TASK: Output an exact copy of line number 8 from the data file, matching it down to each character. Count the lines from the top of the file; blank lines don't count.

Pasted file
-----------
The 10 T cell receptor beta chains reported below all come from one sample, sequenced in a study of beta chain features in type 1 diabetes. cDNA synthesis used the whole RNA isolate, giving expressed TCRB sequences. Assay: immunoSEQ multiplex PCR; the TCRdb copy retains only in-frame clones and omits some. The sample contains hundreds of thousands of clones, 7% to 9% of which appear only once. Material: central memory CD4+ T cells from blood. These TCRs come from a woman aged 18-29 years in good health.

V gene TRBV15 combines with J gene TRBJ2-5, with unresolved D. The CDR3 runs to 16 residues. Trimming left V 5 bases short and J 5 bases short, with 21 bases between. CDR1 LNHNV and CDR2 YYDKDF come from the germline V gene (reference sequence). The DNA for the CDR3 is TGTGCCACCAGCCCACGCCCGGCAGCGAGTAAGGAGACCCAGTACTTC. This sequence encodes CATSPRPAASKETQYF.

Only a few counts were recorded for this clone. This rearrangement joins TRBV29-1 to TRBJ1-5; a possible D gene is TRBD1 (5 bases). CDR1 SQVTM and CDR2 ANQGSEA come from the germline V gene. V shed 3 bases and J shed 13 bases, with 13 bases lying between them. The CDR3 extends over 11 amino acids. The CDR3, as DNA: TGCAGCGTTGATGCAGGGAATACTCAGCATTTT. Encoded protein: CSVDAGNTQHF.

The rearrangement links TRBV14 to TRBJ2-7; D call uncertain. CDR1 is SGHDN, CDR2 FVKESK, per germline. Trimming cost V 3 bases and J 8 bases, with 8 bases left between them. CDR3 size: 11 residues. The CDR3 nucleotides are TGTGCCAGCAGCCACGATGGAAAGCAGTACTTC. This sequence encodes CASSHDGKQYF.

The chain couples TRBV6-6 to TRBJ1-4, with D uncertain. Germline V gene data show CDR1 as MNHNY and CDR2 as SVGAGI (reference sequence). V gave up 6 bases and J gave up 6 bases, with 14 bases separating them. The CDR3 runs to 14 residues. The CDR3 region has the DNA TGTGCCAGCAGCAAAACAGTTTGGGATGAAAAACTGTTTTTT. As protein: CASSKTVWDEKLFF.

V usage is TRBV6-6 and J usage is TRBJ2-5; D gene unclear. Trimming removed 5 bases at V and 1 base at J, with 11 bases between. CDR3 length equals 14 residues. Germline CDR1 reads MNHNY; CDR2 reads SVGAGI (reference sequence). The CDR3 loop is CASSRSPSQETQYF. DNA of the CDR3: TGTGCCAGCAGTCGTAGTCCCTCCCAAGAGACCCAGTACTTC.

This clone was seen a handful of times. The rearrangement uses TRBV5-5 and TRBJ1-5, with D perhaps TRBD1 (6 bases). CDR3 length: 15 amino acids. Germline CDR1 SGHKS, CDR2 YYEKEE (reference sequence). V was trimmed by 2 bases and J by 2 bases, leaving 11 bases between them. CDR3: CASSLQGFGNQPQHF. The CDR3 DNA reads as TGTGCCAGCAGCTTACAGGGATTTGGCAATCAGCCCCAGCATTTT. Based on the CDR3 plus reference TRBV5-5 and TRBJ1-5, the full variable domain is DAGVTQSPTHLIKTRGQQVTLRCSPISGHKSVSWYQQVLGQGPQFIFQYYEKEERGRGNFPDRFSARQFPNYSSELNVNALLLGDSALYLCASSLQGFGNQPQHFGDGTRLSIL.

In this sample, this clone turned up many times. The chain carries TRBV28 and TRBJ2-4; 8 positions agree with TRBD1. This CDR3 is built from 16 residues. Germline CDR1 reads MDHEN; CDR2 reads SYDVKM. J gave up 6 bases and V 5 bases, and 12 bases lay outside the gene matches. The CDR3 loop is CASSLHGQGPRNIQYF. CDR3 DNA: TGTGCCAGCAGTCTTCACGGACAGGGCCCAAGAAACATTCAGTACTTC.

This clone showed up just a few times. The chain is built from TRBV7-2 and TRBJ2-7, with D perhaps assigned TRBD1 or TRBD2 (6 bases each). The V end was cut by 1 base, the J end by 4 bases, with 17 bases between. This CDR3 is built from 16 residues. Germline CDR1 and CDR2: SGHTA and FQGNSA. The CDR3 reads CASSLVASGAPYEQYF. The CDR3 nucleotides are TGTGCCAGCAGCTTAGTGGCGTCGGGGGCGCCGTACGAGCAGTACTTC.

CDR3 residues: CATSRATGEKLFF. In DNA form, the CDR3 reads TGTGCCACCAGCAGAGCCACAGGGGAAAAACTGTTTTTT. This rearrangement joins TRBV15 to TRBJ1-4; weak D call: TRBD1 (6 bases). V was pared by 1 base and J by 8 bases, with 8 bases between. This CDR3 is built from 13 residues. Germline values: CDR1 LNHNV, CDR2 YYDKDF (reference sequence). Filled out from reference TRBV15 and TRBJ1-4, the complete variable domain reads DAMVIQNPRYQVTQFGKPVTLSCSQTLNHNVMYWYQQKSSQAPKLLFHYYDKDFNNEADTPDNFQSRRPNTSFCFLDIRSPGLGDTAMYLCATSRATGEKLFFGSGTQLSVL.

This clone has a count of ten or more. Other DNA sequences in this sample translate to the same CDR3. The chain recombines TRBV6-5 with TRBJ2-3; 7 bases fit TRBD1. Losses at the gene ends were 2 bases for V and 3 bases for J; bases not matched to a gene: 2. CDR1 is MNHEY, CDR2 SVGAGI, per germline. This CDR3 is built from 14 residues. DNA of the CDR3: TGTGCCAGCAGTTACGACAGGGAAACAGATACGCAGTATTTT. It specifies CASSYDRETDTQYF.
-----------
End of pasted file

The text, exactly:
In this sample, this clone turned up many times. The chain carries TRBV28 and TRBJ2-4; 8 positions agree with TRBD1. This CDR3 is built from 16 residues. Germline CDR1 reads MDHEN; CDR2 reads SYDVKM. J gave up 6 bases and V 5 bases, and 12 bases lay outside the gene matches. The CDR3 loop is CASSLHGQGPRNIQYF. CDR3 DNA: TGTGCCAGCAGTCTTCACGGACAGGGCCCAAGAAACATTCAGTACTTC.